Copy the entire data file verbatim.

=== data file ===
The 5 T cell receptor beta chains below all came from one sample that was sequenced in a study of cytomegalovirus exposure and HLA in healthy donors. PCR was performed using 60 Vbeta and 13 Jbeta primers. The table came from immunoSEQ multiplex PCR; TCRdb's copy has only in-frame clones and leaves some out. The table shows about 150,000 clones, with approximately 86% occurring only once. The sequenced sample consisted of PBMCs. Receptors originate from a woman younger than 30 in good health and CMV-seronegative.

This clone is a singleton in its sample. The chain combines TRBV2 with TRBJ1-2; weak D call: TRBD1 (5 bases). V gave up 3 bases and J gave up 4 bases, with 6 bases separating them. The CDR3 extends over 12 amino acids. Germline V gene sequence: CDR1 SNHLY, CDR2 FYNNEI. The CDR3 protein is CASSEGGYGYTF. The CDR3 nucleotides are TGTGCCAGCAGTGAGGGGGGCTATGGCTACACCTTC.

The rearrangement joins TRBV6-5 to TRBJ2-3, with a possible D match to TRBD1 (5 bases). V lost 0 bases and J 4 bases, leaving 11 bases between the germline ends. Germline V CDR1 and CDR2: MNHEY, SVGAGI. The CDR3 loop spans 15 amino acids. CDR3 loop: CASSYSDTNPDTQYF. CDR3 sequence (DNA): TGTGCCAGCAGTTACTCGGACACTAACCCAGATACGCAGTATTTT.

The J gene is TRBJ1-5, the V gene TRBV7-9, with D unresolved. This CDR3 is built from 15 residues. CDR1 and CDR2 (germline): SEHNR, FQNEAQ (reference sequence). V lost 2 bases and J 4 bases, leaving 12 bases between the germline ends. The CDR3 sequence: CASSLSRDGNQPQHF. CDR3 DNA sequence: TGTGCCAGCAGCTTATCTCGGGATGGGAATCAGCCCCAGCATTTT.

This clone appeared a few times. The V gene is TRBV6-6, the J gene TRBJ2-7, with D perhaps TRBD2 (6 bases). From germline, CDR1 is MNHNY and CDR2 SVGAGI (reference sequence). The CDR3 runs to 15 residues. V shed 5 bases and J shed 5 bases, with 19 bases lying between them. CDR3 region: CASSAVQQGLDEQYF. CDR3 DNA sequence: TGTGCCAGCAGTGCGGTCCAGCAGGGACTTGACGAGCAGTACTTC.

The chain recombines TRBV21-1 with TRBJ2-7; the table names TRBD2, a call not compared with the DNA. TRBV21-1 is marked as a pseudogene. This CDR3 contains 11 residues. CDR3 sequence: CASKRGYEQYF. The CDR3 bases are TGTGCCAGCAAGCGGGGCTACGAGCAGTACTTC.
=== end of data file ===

The 5 T cell receptor beta chains below all came from one sample that was sequenced in a study of cytomegalovirus exposure and HLA in healthy donors. PCR was performed using 60 Vbeta and 13 Jbeta primers. The table came from immunoSEQ multiplex PCR; TCRdb's copy has only in-frame clones and leaves some out. The table shows about 150,000 clones, with approximately 86% occurring only once. The sequenced sample consisted of PBMCs. Receptors originate from a woman younger than 30 in good health and CMV-seronegative.

This clone is a singleton in its sample. The chain combines TRBV2 with TRBJ1-2; weak D call: TRBD1 (5 bases). V gave up 3 bases and J gave up 4 bases, with 6 bases separating them. The CDR3 extends over 12 amino acids. Germline V gene sequence: CDR1 SNHLY, CDR2 FYNNEI. The CDR3 protein is CASSEGGYGYTF. The CDR3 nucleotides are TGTGCCAGCAGTGAGGGGGGCTATGGCTACACCTTC.

The rearrangement joins TRBV6-5 to TRBJ2-3, with a possible D match to TRBD1 (5 bases). V lost 0 bases and J 4 bases, leaving 11 bases between the germline ends. Germline V CDR1 and CDR2: MNHEY, SVGAGI. The CDR3 loop spans 15 amino acids. CDR3 loop: CASSYSDTNPDTQYF. CDR3 sequence (DNA): TGTGCCAGCAGTTACTCGGACACTAACCCAGATACGCAGTATTTT.

The J gene is TRBJ1-5, the V gene TRBV7-9, with D unresolved. This CDR3 is built from 15 residues. CDR1 and CDR2 (germline): SEHNR, FQNEAQ (reference sequence). V lost 2 bases and J 4 bases, leaving 12 bases between the germline ends. The CDR3 sequence: CASSLSRDGNQPQHF. CDR3 DNA sequence: TGTGCCAGCAGCTTATCTCGGGATGGGAATCAGCCCCAGCATTTT.

This clone appeared a few times. The V gene is TRBV6-6, the J gene TRBJ2-7, with D perhaps TRBD2 (6 bases). From germline, CDR1 is MNHNY and CDR2 SVGAGI (reference sequence). The CDR3 runs to 15 residues. V shed 5 bases and J shed 5 bases, with 19 bases lying between them. CDR3 region: CASSAVQQGLDEQYF. CDR3 DNA sequence: TGTGCCAGCAGTGCGGTCCAGCAGGGACTTGACGAGCAGTACTTC.

The chain recombines TRBV21-1 with TRBJ2-7; the table names TRBD2, a call not compared with the DNA. TRBV21-1 is marked as a pseudogene. This CDR3 contains 11 residues. CDR3 sequence: CASKRGYEQYF. The CDR3 bases are TGTGCCAGCAAGCGGGGCTACGAGCAGTACTTC.